The California Attorney General released a report today that only one-half of all the funds raised through professional development firms actually goes back to the charity.
Many nonprofits recognize their limitations when it comes to raising funds and professional development firms make raising any money a possibility. Many nonprofits admit that if it weren't for these efforts they would not be generating funds (from the public). At the same time, the public generally doesn't warm to the idea that only fifty cents of the dollar they gave addresses the issues or supports the nonprofit the donor had in mind.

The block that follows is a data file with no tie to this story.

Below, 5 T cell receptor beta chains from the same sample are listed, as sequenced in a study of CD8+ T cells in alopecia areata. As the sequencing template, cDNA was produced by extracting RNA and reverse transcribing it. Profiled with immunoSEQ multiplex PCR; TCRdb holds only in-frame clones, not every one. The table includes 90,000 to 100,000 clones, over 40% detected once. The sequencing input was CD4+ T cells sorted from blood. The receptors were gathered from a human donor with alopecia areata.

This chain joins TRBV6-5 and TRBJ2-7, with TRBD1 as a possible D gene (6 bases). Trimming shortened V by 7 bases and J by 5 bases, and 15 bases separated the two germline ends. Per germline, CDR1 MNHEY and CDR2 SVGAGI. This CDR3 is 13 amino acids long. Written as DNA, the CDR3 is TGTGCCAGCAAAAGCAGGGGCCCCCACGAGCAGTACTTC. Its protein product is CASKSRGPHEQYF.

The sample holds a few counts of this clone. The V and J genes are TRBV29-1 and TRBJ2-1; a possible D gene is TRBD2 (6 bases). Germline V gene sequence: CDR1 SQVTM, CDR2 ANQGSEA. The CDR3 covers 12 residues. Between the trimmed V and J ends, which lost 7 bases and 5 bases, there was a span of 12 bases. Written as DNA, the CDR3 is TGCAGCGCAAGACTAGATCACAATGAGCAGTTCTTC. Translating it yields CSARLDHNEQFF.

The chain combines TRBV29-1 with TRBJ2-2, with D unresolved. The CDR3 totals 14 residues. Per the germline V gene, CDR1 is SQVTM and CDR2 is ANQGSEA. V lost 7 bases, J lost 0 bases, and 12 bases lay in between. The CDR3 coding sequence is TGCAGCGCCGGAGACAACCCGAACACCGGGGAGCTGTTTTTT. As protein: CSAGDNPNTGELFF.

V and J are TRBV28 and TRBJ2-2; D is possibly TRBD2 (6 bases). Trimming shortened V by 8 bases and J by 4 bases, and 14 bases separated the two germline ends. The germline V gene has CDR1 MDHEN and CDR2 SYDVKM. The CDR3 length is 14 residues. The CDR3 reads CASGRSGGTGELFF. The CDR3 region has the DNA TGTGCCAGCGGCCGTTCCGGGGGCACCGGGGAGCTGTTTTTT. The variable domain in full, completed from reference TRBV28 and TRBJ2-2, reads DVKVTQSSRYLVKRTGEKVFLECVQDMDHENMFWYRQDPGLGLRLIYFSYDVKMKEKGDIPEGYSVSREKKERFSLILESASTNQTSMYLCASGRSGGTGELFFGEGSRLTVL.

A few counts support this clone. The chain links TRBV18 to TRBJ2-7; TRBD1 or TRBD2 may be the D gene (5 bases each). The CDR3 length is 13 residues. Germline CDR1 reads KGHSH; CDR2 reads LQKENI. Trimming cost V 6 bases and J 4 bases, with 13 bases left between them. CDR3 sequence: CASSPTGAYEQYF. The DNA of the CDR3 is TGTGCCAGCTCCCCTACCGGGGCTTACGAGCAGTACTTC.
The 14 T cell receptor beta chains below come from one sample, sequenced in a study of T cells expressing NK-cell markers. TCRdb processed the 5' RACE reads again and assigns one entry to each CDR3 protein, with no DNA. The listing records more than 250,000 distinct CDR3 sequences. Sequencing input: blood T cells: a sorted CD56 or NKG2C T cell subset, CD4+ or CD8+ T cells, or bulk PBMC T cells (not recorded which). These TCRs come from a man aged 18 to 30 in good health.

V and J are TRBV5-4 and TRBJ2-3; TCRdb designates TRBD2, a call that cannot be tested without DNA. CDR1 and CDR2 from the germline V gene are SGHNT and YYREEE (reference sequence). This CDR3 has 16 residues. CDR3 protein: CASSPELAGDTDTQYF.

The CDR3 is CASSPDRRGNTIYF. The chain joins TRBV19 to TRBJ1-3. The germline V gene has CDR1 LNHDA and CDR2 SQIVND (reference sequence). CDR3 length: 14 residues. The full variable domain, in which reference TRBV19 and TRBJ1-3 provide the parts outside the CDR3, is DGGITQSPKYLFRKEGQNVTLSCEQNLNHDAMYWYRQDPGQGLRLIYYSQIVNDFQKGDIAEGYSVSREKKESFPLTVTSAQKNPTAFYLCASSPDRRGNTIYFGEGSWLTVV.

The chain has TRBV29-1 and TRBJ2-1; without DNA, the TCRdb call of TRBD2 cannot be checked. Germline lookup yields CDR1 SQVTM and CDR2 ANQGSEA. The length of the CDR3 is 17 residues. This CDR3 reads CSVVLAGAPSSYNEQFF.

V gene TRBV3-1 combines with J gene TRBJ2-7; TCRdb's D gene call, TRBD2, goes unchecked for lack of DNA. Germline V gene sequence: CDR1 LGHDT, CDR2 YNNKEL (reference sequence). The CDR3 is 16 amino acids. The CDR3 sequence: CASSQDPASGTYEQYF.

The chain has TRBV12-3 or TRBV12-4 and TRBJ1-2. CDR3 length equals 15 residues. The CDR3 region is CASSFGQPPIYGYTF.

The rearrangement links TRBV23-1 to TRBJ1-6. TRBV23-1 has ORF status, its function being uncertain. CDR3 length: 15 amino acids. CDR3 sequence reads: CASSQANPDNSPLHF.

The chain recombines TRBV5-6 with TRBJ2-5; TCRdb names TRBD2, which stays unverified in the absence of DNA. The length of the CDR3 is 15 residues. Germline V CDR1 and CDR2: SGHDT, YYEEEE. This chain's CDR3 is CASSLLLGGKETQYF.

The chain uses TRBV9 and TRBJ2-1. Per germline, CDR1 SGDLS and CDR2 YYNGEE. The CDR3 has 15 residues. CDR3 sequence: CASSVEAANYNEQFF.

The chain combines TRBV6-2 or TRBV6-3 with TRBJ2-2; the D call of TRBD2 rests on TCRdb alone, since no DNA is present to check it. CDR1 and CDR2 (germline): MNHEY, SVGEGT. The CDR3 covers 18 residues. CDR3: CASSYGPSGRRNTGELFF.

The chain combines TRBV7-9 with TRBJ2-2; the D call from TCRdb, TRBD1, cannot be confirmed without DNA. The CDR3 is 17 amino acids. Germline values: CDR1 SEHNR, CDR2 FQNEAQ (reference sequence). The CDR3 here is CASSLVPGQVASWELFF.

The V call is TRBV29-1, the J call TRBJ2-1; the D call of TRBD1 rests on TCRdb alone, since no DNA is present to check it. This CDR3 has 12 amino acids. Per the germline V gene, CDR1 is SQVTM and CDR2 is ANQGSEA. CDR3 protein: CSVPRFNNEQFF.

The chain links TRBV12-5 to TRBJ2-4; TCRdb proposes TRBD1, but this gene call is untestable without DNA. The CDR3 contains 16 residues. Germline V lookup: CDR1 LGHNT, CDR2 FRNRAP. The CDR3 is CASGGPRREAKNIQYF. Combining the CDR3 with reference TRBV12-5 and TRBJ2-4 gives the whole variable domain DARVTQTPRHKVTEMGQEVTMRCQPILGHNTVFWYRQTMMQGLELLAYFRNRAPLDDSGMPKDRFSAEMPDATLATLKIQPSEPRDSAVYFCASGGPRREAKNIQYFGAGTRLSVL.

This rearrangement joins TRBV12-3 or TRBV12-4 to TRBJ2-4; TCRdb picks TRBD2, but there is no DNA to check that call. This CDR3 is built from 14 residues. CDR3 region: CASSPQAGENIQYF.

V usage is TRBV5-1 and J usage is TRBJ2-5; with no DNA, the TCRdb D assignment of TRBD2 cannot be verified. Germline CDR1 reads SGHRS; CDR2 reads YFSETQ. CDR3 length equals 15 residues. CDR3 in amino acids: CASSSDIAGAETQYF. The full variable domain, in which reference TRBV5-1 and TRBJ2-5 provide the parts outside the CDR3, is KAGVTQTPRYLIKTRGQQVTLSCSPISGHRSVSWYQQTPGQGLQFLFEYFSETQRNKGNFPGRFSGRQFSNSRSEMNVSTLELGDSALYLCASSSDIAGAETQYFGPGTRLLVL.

For me this "conflict" should serve as a reminder to nonprofit boards that one of their fiduciary and strategic roles is to approve their fundraising plan which may very well include contracting with development professionals. The strategy implications that loom large? A couple: Understanding what the cash return on investment is, and recognizing effect on image or brand. And the real strategic question: what impact would use of a development firm have on the future and future fundraising efforts / options?
To learn more about the California Attorney General's study visit the Wall Street Journal.